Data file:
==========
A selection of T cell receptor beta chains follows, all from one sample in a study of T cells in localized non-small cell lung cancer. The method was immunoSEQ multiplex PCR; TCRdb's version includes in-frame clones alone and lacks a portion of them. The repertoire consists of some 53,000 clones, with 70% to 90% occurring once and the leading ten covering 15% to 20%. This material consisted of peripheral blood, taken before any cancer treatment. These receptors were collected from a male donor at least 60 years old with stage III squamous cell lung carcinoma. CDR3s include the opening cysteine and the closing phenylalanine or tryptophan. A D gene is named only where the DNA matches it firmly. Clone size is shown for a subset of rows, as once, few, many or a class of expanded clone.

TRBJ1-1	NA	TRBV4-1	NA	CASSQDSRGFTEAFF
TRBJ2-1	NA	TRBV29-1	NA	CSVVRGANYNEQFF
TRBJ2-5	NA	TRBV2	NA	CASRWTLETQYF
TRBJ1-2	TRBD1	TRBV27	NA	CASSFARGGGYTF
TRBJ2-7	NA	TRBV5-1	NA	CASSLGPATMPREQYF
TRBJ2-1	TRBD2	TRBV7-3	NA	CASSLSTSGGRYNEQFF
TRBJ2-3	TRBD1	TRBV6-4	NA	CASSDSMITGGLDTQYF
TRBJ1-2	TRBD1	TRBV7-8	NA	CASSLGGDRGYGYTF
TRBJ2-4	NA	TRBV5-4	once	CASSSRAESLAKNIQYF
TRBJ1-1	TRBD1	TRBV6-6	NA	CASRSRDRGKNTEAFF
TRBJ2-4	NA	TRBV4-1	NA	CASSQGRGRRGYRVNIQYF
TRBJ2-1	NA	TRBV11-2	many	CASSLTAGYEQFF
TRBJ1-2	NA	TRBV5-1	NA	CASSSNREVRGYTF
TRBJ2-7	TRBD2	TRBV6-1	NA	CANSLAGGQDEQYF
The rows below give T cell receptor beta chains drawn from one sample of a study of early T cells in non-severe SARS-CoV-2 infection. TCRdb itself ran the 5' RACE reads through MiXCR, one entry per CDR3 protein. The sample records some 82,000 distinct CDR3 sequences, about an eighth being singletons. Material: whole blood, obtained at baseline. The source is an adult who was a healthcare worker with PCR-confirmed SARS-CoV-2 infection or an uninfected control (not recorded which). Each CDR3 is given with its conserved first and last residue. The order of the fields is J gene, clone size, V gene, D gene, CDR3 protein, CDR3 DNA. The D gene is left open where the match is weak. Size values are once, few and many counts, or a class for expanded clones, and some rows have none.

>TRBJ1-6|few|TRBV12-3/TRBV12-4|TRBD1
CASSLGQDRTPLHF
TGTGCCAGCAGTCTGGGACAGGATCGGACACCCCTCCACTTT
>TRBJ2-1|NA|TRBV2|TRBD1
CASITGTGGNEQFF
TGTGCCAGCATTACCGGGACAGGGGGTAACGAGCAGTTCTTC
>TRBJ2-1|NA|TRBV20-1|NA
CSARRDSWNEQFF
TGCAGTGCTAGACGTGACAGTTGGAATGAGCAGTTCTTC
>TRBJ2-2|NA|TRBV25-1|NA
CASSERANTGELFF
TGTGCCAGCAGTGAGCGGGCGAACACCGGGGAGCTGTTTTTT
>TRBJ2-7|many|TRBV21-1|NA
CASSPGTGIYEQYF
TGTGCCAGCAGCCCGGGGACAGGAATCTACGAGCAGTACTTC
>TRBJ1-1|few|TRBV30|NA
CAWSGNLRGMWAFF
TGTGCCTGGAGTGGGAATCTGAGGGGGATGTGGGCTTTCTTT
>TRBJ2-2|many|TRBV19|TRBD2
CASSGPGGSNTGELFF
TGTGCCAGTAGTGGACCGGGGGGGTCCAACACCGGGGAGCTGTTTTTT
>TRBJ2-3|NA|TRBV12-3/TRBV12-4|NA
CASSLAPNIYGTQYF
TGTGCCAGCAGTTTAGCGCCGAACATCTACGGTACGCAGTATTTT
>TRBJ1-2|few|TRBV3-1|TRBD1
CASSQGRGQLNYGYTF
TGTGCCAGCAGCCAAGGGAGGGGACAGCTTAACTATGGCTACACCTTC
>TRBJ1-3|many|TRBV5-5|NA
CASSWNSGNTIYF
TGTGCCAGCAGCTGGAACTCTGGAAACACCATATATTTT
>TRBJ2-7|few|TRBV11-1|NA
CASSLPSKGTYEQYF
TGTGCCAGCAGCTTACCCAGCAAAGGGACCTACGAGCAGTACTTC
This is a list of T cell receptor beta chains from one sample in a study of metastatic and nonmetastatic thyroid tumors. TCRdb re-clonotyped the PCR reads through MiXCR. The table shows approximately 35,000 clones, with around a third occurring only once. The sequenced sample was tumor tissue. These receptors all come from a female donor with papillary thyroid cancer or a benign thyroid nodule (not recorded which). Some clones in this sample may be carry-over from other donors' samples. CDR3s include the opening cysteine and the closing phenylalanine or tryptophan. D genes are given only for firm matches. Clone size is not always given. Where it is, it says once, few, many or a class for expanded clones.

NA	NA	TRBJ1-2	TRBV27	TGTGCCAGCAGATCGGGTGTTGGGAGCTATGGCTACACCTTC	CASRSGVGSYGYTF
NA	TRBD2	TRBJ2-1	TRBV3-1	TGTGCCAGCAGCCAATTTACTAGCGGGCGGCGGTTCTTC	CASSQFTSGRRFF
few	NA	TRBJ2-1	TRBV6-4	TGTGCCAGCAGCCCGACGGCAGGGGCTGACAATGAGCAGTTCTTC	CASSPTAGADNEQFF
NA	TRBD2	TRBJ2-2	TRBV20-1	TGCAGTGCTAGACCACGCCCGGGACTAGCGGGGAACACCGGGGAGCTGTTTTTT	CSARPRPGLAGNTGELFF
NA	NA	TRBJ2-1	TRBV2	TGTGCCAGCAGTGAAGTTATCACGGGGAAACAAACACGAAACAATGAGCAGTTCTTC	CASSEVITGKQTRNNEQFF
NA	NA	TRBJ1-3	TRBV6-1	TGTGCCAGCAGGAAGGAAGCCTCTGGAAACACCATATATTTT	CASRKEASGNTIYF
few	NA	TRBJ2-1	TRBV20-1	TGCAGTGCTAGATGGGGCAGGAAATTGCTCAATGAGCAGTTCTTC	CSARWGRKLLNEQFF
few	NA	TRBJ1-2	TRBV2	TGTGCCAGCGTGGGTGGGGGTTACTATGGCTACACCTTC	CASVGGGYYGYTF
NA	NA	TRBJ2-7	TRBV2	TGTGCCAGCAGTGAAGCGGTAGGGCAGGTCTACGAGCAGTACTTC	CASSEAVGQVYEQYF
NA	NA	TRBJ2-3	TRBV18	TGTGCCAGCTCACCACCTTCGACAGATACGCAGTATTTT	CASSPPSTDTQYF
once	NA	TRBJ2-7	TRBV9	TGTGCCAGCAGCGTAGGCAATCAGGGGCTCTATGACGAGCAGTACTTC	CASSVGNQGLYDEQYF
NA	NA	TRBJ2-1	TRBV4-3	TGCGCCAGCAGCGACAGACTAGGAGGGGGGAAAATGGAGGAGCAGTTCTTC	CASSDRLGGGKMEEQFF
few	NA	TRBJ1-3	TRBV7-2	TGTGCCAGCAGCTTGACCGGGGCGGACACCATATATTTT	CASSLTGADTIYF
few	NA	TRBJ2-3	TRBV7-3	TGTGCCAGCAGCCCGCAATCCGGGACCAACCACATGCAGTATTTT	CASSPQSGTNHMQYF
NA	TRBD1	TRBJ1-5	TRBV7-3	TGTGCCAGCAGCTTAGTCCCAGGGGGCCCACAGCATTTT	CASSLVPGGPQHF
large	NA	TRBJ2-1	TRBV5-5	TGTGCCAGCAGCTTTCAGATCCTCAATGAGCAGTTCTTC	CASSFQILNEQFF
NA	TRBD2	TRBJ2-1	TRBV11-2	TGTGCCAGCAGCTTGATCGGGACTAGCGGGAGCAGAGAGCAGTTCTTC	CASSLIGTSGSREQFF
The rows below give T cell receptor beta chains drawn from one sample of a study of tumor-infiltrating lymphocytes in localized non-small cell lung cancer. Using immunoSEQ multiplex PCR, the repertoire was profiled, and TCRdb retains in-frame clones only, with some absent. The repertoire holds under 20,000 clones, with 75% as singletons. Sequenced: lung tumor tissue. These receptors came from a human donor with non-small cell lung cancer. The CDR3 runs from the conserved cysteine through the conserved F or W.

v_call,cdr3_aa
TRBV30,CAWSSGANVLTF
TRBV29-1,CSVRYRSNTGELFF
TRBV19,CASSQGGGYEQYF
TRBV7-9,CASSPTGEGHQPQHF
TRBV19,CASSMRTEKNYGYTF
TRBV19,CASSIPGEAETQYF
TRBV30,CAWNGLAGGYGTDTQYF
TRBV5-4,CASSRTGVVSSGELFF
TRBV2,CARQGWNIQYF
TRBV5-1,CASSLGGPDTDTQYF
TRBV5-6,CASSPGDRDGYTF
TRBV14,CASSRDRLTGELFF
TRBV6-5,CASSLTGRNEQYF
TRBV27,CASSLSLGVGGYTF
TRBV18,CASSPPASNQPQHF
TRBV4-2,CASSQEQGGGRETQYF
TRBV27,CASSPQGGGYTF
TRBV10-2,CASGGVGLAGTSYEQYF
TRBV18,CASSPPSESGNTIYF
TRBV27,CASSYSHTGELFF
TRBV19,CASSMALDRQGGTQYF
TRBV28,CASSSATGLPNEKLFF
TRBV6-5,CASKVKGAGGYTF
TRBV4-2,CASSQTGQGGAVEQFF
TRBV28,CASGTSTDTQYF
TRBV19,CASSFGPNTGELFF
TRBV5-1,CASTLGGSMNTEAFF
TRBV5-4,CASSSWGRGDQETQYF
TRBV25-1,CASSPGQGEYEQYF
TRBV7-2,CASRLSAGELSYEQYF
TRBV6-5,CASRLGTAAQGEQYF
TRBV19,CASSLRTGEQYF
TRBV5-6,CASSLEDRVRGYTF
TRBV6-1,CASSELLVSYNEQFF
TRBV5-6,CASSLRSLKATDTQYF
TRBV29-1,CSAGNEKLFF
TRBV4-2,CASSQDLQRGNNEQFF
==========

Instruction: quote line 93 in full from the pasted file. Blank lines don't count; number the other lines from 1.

TRBV4-2,CASSQTGQGGAVEQFF